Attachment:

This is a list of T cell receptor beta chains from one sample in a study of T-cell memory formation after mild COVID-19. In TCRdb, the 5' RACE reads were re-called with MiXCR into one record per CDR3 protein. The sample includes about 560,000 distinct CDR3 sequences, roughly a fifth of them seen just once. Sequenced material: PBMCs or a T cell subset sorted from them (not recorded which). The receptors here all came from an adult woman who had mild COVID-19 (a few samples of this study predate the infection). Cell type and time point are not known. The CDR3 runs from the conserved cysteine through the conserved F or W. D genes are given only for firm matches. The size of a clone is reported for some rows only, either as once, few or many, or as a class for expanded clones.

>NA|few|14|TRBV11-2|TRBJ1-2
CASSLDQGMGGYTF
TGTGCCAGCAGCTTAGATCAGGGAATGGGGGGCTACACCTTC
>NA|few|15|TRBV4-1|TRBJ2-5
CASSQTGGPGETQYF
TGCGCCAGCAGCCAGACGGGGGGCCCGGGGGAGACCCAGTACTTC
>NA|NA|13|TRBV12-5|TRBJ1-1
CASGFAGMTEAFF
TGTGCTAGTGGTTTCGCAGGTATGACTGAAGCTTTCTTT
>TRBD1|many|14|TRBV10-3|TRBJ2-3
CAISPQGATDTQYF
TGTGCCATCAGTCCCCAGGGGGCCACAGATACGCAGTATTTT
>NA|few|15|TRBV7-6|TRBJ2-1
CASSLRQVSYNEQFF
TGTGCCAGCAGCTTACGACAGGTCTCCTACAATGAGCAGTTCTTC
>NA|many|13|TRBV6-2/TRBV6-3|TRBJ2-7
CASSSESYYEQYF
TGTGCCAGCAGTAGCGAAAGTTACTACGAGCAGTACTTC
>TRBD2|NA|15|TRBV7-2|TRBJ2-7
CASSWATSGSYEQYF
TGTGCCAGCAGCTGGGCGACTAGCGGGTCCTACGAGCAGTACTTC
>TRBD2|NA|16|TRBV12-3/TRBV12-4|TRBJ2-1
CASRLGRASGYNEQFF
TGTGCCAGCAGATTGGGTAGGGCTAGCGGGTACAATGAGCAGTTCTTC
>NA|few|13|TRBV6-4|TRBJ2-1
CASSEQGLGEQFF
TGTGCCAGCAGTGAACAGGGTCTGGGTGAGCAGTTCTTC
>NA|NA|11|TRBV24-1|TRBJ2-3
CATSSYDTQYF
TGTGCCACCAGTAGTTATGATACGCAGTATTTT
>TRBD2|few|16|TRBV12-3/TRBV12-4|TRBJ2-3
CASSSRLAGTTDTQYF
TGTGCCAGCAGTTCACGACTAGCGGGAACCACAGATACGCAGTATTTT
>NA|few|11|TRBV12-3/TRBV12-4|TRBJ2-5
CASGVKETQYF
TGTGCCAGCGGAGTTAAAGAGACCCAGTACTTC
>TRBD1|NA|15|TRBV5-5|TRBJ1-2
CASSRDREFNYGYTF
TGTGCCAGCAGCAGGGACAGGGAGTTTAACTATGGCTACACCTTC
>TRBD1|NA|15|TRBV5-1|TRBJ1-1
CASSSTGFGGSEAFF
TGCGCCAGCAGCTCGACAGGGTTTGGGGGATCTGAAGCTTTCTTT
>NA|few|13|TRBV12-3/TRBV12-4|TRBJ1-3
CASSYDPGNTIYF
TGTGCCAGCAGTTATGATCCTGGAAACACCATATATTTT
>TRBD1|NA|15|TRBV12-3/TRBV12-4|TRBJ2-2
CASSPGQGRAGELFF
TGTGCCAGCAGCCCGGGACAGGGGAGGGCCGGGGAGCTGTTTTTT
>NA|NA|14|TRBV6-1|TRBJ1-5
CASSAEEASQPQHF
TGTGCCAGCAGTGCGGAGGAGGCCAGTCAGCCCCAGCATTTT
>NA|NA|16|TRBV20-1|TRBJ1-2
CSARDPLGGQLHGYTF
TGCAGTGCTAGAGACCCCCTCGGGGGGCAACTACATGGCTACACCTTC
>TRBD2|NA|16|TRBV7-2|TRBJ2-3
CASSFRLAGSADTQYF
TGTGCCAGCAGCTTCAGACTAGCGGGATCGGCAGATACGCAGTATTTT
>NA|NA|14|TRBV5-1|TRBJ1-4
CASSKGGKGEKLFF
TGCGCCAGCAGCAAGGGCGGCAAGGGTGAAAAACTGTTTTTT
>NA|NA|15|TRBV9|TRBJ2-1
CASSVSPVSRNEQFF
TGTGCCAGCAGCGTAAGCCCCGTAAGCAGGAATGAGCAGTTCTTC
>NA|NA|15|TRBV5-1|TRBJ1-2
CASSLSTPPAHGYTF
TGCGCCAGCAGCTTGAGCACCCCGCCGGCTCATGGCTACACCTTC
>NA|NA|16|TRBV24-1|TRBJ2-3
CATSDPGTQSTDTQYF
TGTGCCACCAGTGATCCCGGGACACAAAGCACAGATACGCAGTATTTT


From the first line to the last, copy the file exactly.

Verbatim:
This is a list of T cell receptor beta chains from one sample in a study of T-cell memory formation after mild COVID-19. In TCRdb, the 5' RACE reads were re-called with MiXCR into one record per CDR3 protein. The sample includes about 560,000 distinct CDR3 sequences, roughly a fifth of them seen just once. Sequenced material: PBMCs or a T cell subset sorted from them (not recorded which). The receptors here all came from an adult woman who had mild COVID-19 (a few samples of this study predate the infection). Cell type and time point are not known. The CDR3 runs from the conserved cysteine through the conserved F or W. D genes are given only for firm matches. The size of a clone is reported for some rows only, either as once, few or many, or as a class for expanded clones.

>NA|few|14|TRBV11-2|TRBJ1-2
CASSLDQGMGGYTF
TGTGCCAGCAGCTTAGATCAGGGAATGGGGGGCTACACCTTC
>NA|few|15|TRBV4-1|TRBJ2-5
CASSQTGGPGETQYF
TGCGCCAGCAGCCAGACGGGGGGCCCGGGGGAGACCCAGTACTTC
>NA|NA|13|TRBV12-5|TRBJ1-1
CASGFAGMTEAFF
TGTGCTAGTGGTTTCGCAGGTATGACTGAAGCTTTCTTT
>TRBD1|many|14|TRBV10-3|TRBJ2-3
CAISPQGATDTQYF
TGTGCCATCAGTCCCCAGGGGGCCACAGATACGCAGTATTTT
>NA|few|15|TRBV7-6|TRBJ2-1
CASSLRQVSYNEQFF
TGTGCCAGCAGCTTACGACAGGTCTCCTACAATGAGCAGTTCTTC
>NA|many|13|TRBV6-2/TRBV6-3|TRBJ2-7
CASSSESYYEQYF
TGTGCCAGCAGTAGCGAAAGTTACTACGAGCAGTACTTC
>TRBD2|NA|15|TRBV7-2|TRBJ2-7
CASSWATSGSYEQYF
TGTGCCAGCAGCTGGGCGACTAGCGGGTCCTACGAGCAGTACTTC
>TRBD2|NA|16|TRBV12-3/TRBV12-4|TRBJ2-1
CASRLGRASGYNEQFF
TGTGCCAGCAGATTGGGTAGGGCTAGCGGGTACAATGAGCAGTTCTTC
>NA|few|13|TRBV6-4|TRBJ2-1
CASSEQGLGEQFF
TGTGCCAGCAGTGAACAGGGTCTGGGTGAGCAGTTCTTC
>NA|NA|11|TRBV24-1|TRBJ2-3
CATSSYDTQYF
TGTGCCACCAGTAGTTATGATACGCAGTATTTT
>TRBD2|few|16|TRBV12-3/TRBV12-4|TRBJ2-3
CASSSRLAGTTDTQYF
TGTGCCAGCAGTTCACGACTAGCGGGAACCACAGATACGCAGTATTTT
>NA|few|11|TRBV12-3/TRBV12-4|TRBJ2-5
CASGVKETQYF
TGTGCCAGCGGAGTTAAAGAGACCCAGTACTTC
>TRBD1|NA|15|TRBV5-5|TRBJ1-2
CASSRDREFNYGYTF
TGTGCCAGCAGCAGGGACAGGGAGTTTAACTATGGCTACACCTTC
>TRBD1|NA|15|TRBV5-1|TRBJ1-1
CASSSTGFGGSEAFF
TGCGCCAGCAGCTCGACAGGGTTTGGGGGATCTGAAGCTTTCTTT
>NA|few|13|TRBV12-3/TRBV12-4|TRBJ1-3
CASSYDPGNTIYF
TGTGCCAGCAGTTATGATCCTGGAAACACCATATATTTT
>TRBD1|NA|15|TRBV12-3/TRBV12-4|TRBJ2-2
CASSPGQGRAGELFF
TGTGCCAGCAGCCCGGGACAGGGGAGGGCCGGGGAGCTGTTTTTT
>NA|NA|14|TRBV6-1|TRBJ1-5
CASSAEEASQPQHF
TGTGCCAGCAGTGCGGAGGAGGCCAGTCAGCCCCAGCATTTT
>NA|NA|16|TRBV20-1|TRBJ1-2
CSARDPLGGQLHGYTF
TGCAGTGCTAGAGACCCCCTCGGGGGGCAACTACATGGCTACACCTTC
>TRBD2|NA|16|TRBV7-2|TRBJ2-3
CASSFRLAGSADTQYF
TGTGCCAGCAGCTTCAGACTAGCGGGATCGGCAGATACGCAGTATTTT
>NA|NA|14|TRBV5-1|TRBJ1-4
CASSKGGKGEKLFF
TGCGCCAGCAGCAAGGGCGGCAAGGGTGAAAAACTGTTTTTT
>NA|NA|15|TRBV9|TRBJ2-1
CASSVSPVSRNEQFF
TGTGCCAGCAGCGTAAGCCCCGTAAGCAGGAATGAGCAGTTCTTC
>NA|NA|15|TRBV5-1|TRBJ1-2
CASSLSTPPAHGYTF
TGCGCCAGCAGCTTGAGCACCCCGCCGGCTCATGGCTACACCTTC
>NA|NA|16|TRBV24-1|TRBJ2-3
CATSDPGTQSTDTQYF
TGTGCCACCAGTGATCCCGGGACACAAAGCACAGATACGCAGTATTTT